Edited by Jordi Jaria-Manzano and Susana Borrás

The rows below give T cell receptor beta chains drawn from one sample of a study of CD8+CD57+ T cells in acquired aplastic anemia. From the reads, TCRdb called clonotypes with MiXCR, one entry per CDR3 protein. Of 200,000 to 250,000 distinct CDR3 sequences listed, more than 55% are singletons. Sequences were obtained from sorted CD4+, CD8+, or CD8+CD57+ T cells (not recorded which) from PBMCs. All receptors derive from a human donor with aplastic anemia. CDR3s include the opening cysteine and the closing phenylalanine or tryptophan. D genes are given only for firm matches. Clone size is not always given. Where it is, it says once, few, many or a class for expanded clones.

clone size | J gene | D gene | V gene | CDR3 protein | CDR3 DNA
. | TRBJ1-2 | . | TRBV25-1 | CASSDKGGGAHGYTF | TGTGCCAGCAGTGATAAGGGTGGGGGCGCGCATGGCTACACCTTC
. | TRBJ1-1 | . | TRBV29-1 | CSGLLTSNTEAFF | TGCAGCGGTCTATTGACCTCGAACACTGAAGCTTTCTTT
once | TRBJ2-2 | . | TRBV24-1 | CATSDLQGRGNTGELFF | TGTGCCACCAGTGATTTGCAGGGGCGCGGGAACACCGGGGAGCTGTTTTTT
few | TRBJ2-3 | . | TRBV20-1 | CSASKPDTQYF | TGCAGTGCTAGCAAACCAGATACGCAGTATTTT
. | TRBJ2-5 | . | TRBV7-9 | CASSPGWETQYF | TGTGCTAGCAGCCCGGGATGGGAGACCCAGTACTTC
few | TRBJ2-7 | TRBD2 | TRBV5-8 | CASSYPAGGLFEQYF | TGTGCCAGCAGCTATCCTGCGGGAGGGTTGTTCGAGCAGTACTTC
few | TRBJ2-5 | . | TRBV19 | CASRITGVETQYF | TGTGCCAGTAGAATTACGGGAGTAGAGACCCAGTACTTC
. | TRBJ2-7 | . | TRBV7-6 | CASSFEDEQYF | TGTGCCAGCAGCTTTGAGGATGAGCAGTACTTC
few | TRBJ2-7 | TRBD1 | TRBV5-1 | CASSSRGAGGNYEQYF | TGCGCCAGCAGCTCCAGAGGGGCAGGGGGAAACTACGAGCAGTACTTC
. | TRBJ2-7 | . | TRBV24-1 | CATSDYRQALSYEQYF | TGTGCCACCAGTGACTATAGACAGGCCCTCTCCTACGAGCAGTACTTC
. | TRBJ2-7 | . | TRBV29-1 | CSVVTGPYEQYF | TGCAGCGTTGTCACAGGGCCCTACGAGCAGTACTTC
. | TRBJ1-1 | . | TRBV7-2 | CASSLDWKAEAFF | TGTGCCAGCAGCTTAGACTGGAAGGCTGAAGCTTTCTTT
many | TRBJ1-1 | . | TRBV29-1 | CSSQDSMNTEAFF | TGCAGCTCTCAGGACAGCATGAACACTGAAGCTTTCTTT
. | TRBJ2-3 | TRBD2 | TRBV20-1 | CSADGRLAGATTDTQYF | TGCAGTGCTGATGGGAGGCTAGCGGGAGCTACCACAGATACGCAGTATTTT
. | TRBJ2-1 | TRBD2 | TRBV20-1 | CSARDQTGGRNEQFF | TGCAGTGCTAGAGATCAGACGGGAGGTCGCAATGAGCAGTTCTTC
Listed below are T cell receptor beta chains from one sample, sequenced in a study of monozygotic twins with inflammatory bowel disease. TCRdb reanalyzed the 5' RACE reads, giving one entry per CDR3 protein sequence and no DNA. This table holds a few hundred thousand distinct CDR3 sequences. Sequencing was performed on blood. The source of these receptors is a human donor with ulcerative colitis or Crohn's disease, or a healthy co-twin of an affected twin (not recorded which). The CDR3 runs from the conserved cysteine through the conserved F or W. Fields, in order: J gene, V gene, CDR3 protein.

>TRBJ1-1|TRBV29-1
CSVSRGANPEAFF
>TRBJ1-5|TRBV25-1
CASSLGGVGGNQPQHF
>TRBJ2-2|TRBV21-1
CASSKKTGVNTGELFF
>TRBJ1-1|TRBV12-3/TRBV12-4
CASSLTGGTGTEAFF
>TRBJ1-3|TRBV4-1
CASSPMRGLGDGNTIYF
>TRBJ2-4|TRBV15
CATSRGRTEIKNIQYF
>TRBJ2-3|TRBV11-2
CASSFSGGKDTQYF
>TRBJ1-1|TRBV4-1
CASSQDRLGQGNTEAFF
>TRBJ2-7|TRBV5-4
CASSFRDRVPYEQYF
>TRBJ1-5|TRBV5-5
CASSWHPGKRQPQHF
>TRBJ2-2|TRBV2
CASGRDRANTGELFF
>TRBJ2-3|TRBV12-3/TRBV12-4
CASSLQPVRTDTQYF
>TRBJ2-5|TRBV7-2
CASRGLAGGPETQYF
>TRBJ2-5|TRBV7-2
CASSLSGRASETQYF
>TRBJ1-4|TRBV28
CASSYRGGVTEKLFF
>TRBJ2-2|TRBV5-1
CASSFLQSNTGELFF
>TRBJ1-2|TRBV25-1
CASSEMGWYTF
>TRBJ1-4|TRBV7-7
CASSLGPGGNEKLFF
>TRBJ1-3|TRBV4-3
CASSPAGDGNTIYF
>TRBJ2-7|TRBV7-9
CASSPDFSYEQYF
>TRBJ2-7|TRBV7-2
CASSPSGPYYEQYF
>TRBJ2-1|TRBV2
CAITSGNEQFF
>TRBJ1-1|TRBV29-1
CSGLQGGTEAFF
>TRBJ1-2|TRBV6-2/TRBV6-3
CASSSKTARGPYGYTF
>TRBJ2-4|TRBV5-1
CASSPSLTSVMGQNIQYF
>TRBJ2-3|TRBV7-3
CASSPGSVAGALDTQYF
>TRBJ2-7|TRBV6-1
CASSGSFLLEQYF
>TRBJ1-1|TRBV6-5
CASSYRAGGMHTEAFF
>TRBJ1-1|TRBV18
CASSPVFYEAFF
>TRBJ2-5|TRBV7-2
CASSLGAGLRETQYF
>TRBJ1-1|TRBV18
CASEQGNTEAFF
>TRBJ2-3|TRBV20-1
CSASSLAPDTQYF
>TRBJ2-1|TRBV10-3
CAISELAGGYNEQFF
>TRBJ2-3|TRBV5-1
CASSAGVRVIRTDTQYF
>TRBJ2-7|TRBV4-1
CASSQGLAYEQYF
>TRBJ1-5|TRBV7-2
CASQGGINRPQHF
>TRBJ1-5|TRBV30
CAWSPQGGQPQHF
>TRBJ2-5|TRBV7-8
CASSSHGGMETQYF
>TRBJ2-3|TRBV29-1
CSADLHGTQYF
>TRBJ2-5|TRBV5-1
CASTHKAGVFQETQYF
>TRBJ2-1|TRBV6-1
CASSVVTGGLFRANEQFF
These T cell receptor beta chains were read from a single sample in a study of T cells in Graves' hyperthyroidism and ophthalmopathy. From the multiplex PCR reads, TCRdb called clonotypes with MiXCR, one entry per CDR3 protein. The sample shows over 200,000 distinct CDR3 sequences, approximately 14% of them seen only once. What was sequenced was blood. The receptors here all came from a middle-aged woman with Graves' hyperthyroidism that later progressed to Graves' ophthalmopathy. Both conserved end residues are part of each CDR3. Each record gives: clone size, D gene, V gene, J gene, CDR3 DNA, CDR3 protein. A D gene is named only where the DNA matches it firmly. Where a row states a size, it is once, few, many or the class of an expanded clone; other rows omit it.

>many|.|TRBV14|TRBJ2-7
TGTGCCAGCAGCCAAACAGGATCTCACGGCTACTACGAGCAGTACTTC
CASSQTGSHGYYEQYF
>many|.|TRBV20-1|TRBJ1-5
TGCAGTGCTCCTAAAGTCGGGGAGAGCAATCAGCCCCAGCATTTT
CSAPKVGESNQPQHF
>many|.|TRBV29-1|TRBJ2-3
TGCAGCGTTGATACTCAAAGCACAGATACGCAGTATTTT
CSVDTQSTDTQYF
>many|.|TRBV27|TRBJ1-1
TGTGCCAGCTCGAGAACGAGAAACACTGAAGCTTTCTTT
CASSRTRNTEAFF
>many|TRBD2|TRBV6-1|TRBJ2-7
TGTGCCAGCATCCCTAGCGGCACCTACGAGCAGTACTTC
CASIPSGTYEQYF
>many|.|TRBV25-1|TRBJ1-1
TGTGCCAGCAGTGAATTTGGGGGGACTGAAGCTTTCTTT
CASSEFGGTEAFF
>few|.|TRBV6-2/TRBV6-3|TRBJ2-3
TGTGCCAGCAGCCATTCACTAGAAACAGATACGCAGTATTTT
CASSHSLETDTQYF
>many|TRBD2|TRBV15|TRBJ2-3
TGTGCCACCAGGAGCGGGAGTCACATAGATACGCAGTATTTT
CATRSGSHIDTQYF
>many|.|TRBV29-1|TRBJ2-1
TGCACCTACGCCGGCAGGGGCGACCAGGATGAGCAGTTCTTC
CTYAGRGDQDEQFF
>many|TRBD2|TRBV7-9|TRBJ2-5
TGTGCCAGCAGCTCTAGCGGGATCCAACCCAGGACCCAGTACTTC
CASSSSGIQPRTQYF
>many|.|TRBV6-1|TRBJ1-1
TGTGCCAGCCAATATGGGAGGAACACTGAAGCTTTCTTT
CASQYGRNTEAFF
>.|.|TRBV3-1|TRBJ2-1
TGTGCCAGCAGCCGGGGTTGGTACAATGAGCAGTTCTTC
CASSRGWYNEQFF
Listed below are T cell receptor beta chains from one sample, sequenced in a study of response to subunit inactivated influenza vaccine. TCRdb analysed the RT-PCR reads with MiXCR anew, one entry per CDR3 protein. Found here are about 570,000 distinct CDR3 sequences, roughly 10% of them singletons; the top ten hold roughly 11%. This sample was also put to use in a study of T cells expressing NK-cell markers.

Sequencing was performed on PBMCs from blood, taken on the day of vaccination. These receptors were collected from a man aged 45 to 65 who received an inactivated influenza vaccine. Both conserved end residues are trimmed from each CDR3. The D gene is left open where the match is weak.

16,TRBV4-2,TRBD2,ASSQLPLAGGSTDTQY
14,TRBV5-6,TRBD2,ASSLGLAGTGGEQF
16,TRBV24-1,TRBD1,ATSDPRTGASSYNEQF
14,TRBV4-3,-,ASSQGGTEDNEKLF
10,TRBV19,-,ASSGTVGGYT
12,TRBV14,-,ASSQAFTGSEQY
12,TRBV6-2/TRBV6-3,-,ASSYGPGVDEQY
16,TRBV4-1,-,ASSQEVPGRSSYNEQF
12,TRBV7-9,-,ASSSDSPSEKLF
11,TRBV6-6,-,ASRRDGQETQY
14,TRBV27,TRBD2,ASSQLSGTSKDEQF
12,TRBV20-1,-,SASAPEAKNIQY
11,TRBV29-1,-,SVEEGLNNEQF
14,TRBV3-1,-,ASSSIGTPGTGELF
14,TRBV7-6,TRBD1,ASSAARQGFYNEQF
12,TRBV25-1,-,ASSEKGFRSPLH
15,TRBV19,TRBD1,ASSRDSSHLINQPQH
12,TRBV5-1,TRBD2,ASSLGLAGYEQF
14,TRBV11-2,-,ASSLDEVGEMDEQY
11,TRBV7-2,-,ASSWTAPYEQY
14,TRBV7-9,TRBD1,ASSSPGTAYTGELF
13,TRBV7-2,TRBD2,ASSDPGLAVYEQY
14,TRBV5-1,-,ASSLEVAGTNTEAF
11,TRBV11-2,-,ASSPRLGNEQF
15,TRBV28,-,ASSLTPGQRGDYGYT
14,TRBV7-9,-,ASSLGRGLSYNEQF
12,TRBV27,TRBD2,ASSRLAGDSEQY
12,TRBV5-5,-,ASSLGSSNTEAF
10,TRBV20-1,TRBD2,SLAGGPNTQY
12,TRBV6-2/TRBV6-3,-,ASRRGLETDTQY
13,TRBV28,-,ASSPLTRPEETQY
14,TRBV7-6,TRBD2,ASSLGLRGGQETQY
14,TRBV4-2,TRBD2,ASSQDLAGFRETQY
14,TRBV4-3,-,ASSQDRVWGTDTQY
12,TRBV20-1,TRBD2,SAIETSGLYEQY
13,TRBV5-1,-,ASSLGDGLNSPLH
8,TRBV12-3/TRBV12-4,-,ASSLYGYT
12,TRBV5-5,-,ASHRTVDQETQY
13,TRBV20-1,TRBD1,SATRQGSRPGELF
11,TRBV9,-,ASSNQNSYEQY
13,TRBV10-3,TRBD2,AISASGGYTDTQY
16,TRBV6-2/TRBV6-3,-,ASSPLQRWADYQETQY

This chapter explores developments at the boundary between environmental constitutionalism and climate justice. We see two trends. First, a growing group of countries now expressly address climate change in their constitutions. Second, courts from diverse parts of the world are recognizing that governmental inaction in the face of climate change can abridge the right to a healthy climate as implied by an express constitutional right to life, dignity or due process, or the right to a healthy environment. These trends are likely reflective of an emerging worldwide phase in constitutional litigation. Following the introduction, the chapter explores the social and economic consequences of the disproportionate effect of climate change, known as ‘climate justice’. It goes on to examine the extent to which countries have adopted express constitutional means to address governmental inaction about climate change. It then reports on how courts have engaged these and associated provisions. It concludes that climate constitutionalism has significant potential for shaping how the rule of law can contribute to climate justice, especially at the domestic level.
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